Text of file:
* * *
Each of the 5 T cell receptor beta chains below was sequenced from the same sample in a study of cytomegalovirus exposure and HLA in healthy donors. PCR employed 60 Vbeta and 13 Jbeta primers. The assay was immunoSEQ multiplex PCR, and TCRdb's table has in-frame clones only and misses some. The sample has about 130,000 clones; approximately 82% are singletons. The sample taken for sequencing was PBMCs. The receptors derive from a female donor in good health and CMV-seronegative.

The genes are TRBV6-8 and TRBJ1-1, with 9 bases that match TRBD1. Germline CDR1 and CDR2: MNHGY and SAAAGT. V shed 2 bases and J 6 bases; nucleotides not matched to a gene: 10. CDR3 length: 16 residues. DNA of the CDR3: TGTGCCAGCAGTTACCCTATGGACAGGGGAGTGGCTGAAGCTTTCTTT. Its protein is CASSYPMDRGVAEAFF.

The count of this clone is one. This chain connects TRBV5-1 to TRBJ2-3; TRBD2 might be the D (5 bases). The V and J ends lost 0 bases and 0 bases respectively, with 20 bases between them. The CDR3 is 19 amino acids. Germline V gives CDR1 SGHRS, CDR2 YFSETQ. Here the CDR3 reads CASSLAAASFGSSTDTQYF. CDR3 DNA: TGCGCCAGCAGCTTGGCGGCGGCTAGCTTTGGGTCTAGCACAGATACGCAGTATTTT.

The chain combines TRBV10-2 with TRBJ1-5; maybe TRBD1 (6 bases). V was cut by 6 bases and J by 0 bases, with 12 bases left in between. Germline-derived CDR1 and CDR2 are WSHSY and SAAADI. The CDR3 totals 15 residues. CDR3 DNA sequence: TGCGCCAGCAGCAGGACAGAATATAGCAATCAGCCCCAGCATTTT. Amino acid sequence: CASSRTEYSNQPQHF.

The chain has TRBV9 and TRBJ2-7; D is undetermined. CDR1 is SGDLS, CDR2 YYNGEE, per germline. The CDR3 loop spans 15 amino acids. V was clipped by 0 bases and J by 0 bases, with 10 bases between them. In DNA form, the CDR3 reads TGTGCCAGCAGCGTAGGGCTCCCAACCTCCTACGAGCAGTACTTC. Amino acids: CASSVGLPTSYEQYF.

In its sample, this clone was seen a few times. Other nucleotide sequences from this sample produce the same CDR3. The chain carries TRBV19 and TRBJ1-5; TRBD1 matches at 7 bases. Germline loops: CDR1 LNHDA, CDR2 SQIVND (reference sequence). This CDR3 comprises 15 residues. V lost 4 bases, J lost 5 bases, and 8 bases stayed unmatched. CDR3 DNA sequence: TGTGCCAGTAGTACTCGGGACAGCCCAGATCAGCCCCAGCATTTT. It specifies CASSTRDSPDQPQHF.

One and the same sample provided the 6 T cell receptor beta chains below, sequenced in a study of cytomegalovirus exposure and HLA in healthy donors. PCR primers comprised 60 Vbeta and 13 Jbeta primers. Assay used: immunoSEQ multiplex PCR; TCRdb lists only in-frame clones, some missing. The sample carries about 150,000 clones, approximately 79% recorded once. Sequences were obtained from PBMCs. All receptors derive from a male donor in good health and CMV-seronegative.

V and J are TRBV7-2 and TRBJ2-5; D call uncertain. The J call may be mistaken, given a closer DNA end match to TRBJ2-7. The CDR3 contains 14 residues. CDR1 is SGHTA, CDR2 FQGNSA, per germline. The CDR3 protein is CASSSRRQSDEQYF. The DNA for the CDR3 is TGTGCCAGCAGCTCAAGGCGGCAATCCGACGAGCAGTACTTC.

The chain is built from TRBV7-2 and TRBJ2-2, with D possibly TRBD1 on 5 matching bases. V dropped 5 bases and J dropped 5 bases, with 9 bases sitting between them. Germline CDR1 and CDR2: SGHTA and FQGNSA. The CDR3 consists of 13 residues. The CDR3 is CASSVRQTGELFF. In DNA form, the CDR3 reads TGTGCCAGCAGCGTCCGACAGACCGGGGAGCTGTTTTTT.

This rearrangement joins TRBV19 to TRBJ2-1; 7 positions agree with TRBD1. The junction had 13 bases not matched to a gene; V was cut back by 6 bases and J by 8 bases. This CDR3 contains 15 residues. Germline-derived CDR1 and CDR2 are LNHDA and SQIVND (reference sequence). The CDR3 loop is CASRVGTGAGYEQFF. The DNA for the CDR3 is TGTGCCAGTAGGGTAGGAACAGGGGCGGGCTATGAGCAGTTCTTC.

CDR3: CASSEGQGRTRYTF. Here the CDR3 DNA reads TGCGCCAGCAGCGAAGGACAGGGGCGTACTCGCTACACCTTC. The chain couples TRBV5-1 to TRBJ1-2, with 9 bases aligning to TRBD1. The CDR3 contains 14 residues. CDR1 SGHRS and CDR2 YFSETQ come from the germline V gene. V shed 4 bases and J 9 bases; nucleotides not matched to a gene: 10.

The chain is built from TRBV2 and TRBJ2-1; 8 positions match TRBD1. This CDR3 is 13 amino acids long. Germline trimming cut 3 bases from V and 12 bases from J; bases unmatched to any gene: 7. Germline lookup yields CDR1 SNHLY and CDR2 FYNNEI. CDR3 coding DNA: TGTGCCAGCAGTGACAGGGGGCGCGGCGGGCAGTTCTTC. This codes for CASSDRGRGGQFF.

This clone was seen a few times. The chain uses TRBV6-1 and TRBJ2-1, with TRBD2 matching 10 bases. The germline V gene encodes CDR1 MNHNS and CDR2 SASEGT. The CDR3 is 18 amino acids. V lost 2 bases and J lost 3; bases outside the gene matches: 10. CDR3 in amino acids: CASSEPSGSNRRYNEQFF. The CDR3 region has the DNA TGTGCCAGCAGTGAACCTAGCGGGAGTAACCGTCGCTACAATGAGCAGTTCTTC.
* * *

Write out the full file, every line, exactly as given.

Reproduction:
Each of the 5 T cell receptor beta chains below was sequenced from the same sample in a study of cytomegalovirus exposure and HLA in healthy donors. PCR employed 60 Vbeta and 13 Jbeta primers. The assay was immunoSEQ multiplex PCR, and TCRdb's table has in-frame clones only and misses some. The sample has about 130,000 clones; approximately 82% are singletons. The sample taken for sequencing was PBMCs. The receptors derive from a female donor in good health and CMV-seronegative.

The genes are TRBV6-8 and TRBJ1-1, with 9 bases that match TRBD1. Germline CDR1 and CDR2: MNHGY and SAAAGT. V shed 2 bases and J 6 bases; nucleotides not matched to a gene: 10. CDR3 length: 16 residues. DNA of the CDR3: TGTGCCAGCAGTTACCCTATGGACAGGGGAGTGGCTGAAGCTTTCTTT. Its protein is CASSYPMDRGVAEAFF.

The count of this clone is one. This chain connects TRBV5-1 to TRBJ2-3; TRBD2 might be the D (5 bases). The V and J ends lost 0 bases and 0 bases respectively, with 20 bases between them. The CDR3 is 19 amino acids. Germline V gives CDR1 SGHRS, CDR2 YFSETQ. Here the CDR3 reads CASSLAAASFGSSTDTQYF. CDR3 DNA: TGCGCCAGCAGCTTGGCGGCGGCTAGCTTTGGGTCTAGCACAGATACGCAGTATTTT.

The chain combines TRBV10-2 with TRBJ1-5; maybe TRBD1 (6 bases). V was cut by 6 bases and J by 0 bases, with 12 bases left in between. Germline-derived CDR1 and CDR2 are WSHSY and SAAADI. The CDR3 totals 15 residues. CDR3 DNA sequence: TGCGCCAGCAGCAGGACAGAATATAGCAATCAGCCCCAGCATTTT. Amino acid sequence: CASSRTEYSNQPQHF.

The chain has TRBV9 and TRBJ2-7; D is undetermined. CDR1 is SGDLS, CDR2 YYNGEE, per germline. The CDR3 loop spans 15 amino acids. V was clipped by 0 bases and J by 0 bases, with 10 bases between them. In DNA form, the CDR3 reads TGTGCCAGCAGCGTAGGGCTCCCAACCTCCTACGAGCAGTACTTC. Amino acids: CASSVGLPTSYEQYF.

In its sample, this clone was seen a few times. Other nucleotide sequences from this sample produce the same CDR3. The chain carries TRBV19 and TRBJ1-5; TRBD1 matches at 7 bases. Germline loops: CDR1 LNHDA, CDR2 SQIVND (reference sequence). This CDR3 comprises 15 residues. V lost 4 bases, J lost 5 bases, and 8 bases stayed unmatched. CDR3 DNA sequence: TGTGCCAGTAGTACTCGGGACAGCCCAGATCAGCCCCAGCATTTT. It specifies CASSTRDSPDQPQHF.

One and the same sample provided the 6 T cell receptor beta chains below, sequenced in a study of cytomegalovirus exposure and HLA in healthy donors. PCR primers comprised 60 Vbeta and 13 Jbeta primers. Assay used: immunoSEQ multiplex PCR; TCRdb lists only in-frame clones, some missing. The sample carries about 150,000 clones, approximately 79% recorded once. Sequences were obtained from PBMCs. All receptors derive from a male donor in good health and CMV-seronegative.

V and J are TRBV7-2 and TRBJ2-5; D call uncertain. The J call may be mistaken, given a closer DNA end match to TRBJ2-7. The CDR3 contains 14 residues. CDR1 is SGHTA, CDR2 FQGNSA, per germline. The CDR3 protein is CASSSRRQSDEQYF. The DNA for the CDR3 is TGTGCCAGCAGCTCAAGGCGGCAATCCGACGAGCAGTACTTC.

The chain is built from TRBV7-2 and TRBJ2-2, with D possibly TRBD1 on 5 matching bases. V dropped 5 bases and J dropped 5 bases, with 9 bases sitting between them. Germline CDR1 and CDR2: SGHTA and FQGNSA. The CDR3 consists of 13 residues. The CDR3 is CASSVRQTGELFF. In DNA form, the CDR3 reads TGTGCCAGCAGCGTCCGACAGACCGGGGAGCTGTTTTTT.

This rearrangement joins TRBV19 to TRBJ2-1; 7 positions agree with TRBD1. The junction had 13 bases not matched to a gene; V was cut back by 6 bases and J by 8 bases. This CDR3 contains 15 residues. Germline-derived CDR1 and CDR2 are LNHDA and SQIVND (reference sequence). The CDR3 loop is CASRVGTGAGYEQFF. The DNA for the CDR3 is TGTGCCAGTAGGGTAGGAACAGGGGCGGGCTATGAGCAGTTCTTC.

CDR3: CASSEGQGRTRYTF. Here the CDR3 DNA reads TGCGCCAGCAGCGAAGGACAGGGGCGTACTCGCTACACCTTC. The chain couples TRBV5-1 to TRBJ1-2, with 9 bases aligning to TRBD1. The CDR3 contains 14 residues. CDR1 SGHRS and CDR2 YFSETQ come from the germline V gene. V shed 4 bases and J 9 bases; nucleotides not matched to a gene: 10.

The chain is built from TRBV2 and TRBJ2-1; 8 positions match TRBD1. This CDR3 is 13 amino acids long. Germline trimming cut 3 bases from V and 12 bases from J; bases unmatched to any gene: 7. Germline lookup yields CDR1 SNHLY and CDR2 FYNNEI. CDR3 coding DNA: TGTGCCAGCAGTGACAGGGGGCGCGGCGGGCAGTTCTTC. This codes for CASSDRGRGGQFF.

This clone was seen a few times. The chain uses TRBV6-1 and TRBJ2-1, with TRBD2 matching 10 bases. The germline V gene encodes CDR1 MNHNS and CDR2 SASEGT. The CDR3 is 18 amino acids. V lost 2 bases and J lost 3; bases outside the gene matches: 10. CDR3 in amino acids: CASSEPSGSNRRYNEQFF. The CDR3 region has the DNA TGTGCCAGCAGTGAACCTAGCGGGAGTAACCGTCGCTACAATGAGCAGTTCTTC.